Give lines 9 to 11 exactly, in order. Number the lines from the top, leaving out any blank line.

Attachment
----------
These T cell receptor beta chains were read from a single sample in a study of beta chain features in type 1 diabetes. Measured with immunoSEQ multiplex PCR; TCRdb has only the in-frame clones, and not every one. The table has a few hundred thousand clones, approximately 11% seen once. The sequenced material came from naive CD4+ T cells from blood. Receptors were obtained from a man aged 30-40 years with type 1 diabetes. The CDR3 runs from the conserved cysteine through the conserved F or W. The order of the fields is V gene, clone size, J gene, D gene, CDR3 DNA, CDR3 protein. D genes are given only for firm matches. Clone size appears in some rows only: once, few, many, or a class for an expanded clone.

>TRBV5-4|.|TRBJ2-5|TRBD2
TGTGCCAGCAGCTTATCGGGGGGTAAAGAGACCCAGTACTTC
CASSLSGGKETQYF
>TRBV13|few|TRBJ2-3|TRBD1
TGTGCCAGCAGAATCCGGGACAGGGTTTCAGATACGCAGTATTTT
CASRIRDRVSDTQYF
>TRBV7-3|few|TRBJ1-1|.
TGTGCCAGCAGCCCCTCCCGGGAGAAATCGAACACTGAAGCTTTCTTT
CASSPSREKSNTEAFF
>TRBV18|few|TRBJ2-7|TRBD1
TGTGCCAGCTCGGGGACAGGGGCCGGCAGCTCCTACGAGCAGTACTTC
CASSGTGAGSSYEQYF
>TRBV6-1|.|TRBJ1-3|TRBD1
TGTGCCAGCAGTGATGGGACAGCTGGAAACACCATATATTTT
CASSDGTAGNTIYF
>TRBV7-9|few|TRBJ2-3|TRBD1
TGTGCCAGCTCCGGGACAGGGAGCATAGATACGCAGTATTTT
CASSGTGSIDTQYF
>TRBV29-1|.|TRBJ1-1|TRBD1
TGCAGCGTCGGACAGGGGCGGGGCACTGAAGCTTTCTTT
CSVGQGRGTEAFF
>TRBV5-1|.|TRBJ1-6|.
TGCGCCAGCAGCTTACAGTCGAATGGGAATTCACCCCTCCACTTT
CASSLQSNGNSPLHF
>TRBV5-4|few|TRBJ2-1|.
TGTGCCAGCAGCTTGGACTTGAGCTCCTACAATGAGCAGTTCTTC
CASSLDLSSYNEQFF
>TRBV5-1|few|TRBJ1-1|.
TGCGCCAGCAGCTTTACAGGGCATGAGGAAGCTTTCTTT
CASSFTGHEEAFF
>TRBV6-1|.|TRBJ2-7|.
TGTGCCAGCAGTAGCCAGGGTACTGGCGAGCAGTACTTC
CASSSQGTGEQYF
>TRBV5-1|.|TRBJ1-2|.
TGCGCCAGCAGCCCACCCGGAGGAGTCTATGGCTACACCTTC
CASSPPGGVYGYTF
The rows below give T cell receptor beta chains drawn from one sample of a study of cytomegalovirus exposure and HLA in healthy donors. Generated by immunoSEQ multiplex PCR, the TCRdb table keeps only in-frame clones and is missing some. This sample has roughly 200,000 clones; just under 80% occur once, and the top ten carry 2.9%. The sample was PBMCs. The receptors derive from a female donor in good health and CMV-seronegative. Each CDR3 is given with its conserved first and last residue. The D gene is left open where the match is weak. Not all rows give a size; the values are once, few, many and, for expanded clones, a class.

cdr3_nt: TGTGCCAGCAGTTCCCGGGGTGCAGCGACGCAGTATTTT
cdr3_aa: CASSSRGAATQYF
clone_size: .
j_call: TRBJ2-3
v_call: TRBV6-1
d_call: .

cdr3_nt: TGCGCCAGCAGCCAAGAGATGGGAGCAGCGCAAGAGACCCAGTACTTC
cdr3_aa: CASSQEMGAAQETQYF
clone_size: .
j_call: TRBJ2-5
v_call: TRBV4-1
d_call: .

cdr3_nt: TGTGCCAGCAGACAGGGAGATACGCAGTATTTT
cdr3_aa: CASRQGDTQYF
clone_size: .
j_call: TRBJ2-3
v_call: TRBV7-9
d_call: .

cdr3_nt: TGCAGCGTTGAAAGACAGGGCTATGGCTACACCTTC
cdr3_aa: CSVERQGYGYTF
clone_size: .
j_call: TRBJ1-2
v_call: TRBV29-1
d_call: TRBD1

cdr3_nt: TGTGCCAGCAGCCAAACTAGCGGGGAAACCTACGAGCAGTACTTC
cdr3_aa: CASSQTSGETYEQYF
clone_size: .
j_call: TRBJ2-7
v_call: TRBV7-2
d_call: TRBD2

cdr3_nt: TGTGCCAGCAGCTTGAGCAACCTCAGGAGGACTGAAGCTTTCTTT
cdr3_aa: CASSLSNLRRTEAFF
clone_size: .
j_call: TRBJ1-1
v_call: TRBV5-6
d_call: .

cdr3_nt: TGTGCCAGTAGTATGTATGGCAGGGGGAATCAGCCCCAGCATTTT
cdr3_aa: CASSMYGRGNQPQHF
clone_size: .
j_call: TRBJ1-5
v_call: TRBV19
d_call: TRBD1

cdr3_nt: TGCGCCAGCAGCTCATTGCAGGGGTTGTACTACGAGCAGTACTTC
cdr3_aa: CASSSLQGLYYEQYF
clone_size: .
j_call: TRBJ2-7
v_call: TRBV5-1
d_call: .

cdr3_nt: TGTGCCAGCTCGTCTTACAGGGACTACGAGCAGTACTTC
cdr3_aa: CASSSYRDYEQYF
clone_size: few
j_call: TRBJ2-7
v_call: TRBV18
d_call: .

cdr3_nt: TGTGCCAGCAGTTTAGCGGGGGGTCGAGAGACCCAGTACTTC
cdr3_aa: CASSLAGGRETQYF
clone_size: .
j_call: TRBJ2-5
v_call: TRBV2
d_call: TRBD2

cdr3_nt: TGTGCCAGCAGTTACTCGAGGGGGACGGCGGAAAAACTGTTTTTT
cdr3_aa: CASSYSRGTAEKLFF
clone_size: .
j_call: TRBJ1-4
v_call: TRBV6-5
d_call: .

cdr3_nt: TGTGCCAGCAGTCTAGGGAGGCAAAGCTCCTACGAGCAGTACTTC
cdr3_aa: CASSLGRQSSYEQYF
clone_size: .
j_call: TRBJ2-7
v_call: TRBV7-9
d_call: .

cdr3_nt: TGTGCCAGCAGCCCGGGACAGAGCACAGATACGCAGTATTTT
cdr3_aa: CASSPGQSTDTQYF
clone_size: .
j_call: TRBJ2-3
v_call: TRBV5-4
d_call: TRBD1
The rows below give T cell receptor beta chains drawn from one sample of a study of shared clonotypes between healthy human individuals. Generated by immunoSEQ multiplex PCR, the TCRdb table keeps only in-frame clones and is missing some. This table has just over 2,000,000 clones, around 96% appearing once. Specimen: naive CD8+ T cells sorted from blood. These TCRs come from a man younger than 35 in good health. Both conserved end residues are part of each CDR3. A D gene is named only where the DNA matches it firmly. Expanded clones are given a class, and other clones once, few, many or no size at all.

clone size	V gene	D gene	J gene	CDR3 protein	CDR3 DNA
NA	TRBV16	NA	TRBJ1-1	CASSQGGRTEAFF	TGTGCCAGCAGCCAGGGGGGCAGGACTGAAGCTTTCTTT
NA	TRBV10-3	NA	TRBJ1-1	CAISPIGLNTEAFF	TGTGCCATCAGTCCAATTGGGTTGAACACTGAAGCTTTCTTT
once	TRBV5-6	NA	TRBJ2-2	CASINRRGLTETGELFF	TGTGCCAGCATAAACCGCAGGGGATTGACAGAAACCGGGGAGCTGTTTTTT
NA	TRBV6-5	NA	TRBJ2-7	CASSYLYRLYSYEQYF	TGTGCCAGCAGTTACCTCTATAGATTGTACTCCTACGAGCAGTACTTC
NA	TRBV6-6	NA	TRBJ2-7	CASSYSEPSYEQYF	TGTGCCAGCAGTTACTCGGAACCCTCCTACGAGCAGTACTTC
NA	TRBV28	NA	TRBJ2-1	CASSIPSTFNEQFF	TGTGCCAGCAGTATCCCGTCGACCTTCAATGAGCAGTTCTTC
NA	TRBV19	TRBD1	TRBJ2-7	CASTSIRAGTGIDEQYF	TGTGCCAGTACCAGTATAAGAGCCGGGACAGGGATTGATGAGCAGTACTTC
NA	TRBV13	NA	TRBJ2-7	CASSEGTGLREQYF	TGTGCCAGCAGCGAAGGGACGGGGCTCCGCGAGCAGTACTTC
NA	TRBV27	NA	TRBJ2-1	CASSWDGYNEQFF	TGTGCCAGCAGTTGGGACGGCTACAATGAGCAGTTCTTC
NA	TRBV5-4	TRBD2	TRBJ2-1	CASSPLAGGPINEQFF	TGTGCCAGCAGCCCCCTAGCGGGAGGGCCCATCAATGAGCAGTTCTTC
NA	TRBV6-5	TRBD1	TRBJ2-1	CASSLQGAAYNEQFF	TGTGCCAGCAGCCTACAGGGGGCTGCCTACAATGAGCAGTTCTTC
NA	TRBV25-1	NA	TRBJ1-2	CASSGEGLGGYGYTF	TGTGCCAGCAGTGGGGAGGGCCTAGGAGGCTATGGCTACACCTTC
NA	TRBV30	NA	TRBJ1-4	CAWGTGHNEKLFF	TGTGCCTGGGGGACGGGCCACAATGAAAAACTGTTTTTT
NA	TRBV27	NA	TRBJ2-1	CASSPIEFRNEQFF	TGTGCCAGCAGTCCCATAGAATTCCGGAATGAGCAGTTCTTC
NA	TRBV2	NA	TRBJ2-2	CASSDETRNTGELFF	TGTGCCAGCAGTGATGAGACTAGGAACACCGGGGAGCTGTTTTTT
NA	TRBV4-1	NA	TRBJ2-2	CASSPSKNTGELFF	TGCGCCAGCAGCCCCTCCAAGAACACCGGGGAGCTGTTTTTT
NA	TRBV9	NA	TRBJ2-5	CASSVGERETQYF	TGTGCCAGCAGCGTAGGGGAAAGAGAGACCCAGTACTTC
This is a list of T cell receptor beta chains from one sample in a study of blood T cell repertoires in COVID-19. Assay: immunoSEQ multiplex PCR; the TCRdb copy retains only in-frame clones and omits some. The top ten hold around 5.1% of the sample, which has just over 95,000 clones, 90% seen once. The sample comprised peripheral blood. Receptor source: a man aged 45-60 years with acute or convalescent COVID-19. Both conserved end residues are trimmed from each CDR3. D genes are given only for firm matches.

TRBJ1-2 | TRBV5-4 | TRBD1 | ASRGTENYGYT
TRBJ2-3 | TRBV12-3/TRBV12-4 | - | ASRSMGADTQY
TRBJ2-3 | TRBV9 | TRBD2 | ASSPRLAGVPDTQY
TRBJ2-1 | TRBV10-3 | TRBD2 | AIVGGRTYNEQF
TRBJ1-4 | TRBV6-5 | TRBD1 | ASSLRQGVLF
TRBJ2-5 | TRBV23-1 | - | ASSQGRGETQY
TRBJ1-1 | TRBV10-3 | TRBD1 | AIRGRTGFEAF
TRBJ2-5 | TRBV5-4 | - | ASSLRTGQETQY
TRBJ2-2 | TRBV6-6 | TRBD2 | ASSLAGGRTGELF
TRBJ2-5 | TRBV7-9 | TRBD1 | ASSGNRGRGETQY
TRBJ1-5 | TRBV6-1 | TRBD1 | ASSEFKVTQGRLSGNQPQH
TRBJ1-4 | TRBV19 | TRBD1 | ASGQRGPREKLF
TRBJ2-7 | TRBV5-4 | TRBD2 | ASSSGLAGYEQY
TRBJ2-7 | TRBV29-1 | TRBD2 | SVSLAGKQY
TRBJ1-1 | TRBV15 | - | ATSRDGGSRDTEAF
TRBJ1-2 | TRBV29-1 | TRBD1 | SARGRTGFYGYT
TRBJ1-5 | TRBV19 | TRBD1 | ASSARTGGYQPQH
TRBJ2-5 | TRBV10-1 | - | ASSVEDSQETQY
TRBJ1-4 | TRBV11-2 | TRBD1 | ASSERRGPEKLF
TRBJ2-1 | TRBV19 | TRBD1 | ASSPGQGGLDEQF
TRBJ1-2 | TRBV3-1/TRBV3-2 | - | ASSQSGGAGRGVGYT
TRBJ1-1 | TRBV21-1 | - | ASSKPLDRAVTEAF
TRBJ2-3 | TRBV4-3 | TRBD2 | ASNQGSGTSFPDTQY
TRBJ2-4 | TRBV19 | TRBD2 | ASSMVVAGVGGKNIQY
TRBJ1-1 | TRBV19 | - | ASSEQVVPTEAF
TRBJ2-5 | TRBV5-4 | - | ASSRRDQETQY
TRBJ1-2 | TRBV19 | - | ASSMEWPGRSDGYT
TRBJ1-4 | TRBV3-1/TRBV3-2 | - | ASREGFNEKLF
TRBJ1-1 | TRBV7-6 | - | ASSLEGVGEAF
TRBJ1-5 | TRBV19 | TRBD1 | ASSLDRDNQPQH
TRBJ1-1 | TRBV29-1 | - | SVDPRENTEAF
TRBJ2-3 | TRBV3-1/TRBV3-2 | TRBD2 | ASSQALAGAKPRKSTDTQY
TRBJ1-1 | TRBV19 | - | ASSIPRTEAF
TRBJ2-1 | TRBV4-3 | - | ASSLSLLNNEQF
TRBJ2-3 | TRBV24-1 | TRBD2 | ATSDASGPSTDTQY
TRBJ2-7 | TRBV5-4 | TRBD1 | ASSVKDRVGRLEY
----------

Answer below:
TGTGCCAGCAGCCCCTCCCGGGAGAAATCGAACACTGAAGCTTTCTTT
CASSPSREKSNTEAFF
>TRBV18|few|TRBJ2-7|TRBD1